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Great Indian Bustard - BirdForum Opus

Alternative name: Indian Bustard

Photo by Vaibhav Mishra
Naliya Grassland, Kutch, Gujarat, India, January 2012
Ardeotis nigriceps


100-122 cm (male), 76-92 cm (female). A huge bird, unmistakable in its range.

  • Brown upperparts
  • Whitish or grey head and neck
  • Black crown with short crest
  • Often with indistinct but broad black breastband
  • Black wing patch with narrow white bars
  • Non-breeding has finely vermiculated grey neck and less voluminous plumes on breast

Females are much smaller, have a white supercilium below black crown, are greyer, have a more distinctly barred neck without plumes and rarely show a breastband.
Immatures are similar to females, but have buff spots on crown, upper back and hindneck, no breastband and a more heavily barred neck and breast.

Photo by Vaibhav Mishra
Naliya Grassland, Kutch, Gujarat, India, March 2013

Similar species

Very similar to Australian Bustard, but ranges don't overlap.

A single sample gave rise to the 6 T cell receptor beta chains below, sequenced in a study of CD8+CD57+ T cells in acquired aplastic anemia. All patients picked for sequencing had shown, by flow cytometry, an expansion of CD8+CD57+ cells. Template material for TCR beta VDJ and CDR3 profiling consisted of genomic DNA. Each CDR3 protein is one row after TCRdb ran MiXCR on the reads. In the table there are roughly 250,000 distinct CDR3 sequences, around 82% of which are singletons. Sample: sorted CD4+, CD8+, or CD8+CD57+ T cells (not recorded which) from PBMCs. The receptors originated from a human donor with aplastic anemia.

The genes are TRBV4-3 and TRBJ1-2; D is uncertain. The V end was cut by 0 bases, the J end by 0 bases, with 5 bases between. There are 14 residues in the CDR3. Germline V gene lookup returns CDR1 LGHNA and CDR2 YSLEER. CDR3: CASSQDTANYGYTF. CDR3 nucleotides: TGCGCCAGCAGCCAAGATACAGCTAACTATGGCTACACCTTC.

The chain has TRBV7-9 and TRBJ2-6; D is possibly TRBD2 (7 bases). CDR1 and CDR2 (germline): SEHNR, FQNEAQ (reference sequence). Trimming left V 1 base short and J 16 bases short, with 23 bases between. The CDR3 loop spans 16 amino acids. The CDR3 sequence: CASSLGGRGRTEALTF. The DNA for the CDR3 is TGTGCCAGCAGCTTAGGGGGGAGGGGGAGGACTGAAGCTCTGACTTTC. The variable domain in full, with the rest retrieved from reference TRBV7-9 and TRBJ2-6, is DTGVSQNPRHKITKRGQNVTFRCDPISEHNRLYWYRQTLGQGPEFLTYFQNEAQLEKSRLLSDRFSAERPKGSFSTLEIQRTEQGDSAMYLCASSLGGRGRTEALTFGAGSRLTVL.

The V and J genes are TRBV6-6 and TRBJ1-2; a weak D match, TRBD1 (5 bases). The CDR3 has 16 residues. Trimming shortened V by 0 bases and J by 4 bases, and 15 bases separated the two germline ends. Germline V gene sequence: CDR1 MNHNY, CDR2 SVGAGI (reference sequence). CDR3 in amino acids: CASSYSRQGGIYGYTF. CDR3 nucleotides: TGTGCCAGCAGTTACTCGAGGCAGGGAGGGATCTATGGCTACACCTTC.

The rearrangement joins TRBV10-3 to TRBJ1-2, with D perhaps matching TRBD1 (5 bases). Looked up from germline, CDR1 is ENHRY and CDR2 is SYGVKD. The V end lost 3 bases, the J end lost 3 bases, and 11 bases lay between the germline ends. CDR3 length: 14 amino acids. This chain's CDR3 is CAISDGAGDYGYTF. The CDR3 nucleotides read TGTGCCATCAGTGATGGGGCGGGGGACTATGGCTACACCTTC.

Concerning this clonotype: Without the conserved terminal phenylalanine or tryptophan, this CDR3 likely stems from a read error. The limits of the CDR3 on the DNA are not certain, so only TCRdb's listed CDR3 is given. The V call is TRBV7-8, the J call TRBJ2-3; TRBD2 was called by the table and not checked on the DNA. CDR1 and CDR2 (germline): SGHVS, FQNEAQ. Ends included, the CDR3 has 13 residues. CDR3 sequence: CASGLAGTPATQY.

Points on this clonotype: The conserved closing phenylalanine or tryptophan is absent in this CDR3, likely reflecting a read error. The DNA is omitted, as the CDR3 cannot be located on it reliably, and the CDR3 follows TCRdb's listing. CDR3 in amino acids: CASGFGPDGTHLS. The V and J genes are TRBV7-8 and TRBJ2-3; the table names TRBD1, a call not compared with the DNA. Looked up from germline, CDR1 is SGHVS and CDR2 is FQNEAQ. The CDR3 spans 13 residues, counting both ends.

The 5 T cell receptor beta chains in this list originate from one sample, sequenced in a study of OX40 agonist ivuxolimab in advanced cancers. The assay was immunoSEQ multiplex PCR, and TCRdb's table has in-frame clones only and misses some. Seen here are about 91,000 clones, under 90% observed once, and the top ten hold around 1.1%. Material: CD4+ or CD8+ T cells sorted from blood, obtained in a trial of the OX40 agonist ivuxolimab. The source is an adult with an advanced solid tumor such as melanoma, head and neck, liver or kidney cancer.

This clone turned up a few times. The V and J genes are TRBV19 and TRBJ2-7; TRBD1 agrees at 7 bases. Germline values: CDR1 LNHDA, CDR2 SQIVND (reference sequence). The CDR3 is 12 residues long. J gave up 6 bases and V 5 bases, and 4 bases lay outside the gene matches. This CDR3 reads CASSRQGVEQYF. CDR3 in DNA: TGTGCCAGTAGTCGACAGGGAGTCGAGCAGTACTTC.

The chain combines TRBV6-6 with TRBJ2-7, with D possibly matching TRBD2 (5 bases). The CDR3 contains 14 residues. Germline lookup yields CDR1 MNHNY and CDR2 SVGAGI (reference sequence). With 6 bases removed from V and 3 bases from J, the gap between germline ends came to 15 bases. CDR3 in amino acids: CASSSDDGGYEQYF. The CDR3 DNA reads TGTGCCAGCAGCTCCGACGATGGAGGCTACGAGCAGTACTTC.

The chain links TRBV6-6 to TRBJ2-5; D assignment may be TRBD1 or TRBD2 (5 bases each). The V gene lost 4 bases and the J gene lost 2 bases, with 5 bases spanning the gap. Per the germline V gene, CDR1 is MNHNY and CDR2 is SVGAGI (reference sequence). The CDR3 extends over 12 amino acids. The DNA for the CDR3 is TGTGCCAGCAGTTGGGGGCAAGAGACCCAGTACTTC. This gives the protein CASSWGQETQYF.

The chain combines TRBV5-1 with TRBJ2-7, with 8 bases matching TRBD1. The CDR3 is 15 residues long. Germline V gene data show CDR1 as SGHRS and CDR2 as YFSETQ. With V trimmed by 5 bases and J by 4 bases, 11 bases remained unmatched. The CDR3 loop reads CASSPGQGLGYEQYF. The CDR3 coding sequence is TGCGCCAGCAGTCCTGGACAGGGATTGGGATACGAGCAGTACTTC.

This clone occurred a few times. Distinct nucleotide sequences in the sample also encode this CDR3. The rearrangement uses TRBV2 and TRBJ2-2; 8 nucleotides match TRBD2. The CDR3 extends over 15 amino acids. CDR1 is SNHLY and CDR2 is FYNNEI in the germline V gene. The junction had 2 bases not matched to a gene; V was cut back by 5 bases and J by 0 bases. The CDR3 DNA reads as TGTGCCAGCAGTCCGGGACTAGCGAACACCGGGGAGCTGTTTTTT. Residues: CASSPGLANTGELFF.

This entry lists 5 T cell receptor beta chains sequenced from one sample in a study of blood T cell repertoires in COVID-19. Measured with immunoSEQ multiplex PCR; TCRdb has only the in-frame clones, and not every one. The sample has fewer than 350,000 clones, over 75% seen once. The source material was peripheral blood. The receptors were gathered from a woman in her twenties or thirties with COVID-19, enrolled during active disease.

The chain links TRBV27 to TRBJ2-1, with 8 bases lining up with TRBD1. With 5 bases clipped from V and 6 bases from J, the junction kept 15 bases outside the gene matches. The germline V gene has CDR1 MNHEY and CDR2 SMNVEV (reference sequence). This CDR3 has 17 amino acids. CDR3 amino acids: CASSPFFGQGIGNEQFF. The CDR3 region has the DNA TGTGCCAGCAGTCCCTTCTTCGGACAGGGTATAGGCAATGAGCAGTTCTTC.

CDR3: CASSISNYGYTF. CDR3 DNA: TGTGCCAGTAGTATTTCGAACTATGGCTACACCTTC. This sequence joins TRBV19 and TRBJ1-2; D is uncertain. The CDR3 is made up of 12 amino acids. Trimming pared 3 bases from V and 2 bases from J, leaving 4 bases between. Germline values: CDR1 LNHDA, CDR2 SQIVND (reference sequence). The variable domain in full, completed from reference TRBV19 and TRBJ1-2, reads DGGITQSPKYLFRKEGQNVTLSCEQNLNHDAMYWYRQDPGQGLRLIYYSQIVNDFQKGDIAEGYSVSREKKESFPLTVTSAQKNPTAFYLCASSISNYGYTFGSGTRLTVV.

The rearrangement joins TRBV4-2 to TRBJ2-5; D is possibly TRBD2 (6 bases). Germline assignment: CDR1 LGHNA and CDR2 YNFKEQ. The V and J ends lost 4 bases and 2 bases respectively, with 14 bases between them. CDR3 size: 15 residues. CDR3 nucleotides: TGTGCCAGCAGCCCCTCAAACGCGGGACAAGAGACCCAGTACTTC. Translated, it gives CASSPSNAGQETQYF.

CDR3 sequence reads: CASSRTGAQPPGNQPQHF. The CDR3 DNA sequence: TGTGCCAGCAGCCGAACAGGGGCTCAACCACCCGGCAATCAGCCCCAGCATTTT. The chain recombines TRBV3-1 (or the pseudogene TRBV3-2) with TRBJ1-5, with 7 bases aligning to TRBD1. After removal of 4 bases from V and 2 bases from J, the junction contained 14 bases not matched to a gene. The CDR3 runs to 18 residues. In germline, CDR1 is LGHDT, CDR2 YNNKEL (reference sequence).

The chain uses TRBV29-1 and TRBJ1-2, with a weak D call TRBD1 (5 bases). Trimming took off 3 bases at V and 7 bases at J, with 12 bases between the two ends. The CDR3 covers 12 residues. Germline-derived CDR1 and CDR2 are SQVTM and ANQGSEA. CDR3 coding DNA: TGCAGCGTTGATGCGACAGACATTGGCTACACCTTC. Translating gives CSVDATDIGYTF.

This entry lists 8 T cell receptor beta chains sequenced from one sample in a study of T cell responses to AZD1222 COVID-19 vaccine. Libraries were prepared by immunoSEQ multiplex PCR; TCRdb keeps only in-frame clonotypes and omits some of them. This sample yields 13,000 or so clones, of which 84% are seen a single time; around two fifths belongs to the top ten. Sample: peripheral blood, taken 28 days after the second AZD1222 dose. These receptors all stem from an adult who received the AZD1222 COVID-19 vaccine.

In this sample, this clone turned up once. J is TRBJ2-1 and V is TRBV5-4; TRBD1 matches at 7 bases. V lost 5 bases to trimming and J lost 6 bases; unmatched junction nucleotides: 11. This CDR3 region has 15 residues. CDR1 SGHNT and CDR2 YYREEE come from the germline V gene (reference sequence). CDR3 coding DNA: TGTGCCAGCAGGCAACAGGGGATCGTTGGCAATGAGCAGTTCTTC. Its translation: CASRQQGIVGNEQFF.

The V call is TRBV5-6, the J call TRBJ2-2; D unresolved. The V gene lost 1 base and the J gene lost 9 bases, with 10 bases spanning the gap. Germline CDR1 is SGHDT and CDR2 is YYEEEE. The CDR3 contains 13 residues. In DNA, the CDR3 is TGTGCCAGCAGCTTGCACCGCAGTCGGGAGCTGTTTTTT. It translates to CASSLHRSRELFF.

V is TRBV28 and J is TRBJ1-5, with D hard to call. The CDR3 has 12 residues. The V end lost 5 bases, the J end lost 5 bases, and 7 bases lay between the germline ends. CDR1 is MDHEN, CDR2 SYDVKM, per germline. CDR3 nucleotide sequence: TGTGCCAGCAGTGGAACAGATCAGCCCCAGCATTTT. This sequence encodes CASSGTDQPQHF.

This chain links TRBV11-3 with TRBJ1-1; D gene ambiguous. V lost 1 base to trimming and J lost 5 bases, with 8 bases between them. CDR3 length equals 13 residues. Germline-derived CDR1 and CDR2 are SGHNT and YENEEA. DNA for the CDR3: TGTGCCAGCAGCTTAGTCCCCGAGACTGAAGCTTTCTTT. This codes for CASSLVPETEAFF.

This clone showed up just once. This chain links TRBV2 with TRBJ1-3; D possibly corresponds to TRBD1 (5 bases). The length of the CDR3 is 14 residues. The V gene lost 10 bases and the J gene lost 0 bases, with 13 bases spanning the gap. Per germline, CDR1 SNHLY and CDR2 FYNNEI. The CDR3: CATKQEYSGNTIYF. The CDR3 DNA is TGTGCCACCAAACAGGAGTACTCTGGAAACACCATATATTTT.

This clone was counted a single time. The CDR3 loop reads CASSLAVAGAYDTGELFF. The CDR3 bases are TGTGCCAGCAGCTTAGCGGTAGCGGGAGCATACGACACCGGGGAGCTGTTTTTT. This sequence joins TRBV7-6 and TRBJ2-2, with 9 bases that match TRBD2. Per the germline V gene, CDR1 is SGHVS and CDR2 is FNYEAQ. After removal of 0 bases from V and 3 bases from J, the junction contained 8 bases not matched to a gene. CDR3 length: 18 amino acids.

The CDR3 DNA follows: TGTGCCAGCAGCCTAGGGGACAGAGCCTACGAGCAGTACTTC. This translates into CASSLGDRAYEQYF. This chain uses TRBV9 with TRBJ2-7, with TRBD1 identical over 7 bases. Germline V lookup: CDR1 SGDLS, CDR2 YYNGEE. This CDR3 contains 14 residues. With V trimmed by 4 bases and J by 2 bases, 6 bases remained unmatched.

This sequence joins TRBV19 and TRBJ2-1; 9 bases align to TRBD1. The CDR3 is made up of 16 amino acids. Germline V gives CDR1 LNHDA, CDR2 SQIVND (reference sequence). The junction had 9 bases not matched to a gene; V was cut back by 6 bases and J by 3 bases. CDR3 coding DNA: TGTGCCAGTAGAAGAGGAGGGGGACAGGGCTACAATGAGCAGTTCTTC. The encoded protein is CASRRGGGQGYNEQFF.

Patchily found in northwestern and central India.
A critically endangered species. Extinct in Pakistan and has been extirpated from more than 90% of its former range. Now confined to small patches of grassland, mostly in nature reserves. Population estimated at less than 300 birds, mainly in Rajasthan. Threatened by rapid habitat loss and hunting.


This is a monotypic species.
Forms a superspecies with Australian Bustard and has been considered conspecific with the latter and Kori Bustard.


Displaying male
Photo by Vaibhav Mishra
Kutch, Gujarat, India, January 2010

Arid and semi-arid grasslands.


Like Kori Bustard this species sits down to drink, unlike other bustards.


An opportunistic feeder. Takes grain, shoots, berries, locusts, grasshoppers, beetles, centipedes, lizards, small snakes and mammals.
Forms small feeding flocks in winter, sometimes associating with antelopes.


Breeding throughout the year, varying with area and rainfall. Displaying male inflates white-feathered gular pouch, folds tail over back and struts about with drooped wings and head held high, calling periodically.
The nest is a shallow scrape, often with no cover. Lays 1 egg, sometimes 2.


A sedentary or seasonally nomadic species.


  1. Clements, J. F., T. S. Schulenberg, M. J. Iliff, B.L. Sullivan, C. L. Wood, and D. Roberson. 2013. The eBird/Clements checklist of birds of the world: Version 6.8., with updates to August 2013. Downloaded from http://www.birds.cornell.edu/clementschecklist/download/
  2. Del Hoyo, J, A Elliot, and J Sargatal, eds. 1996. Handbook of the Birds of the World. Volume 3: Hoatzin to Auks. Barcelona: Lynx Edicions. ISBN 978-8487334207

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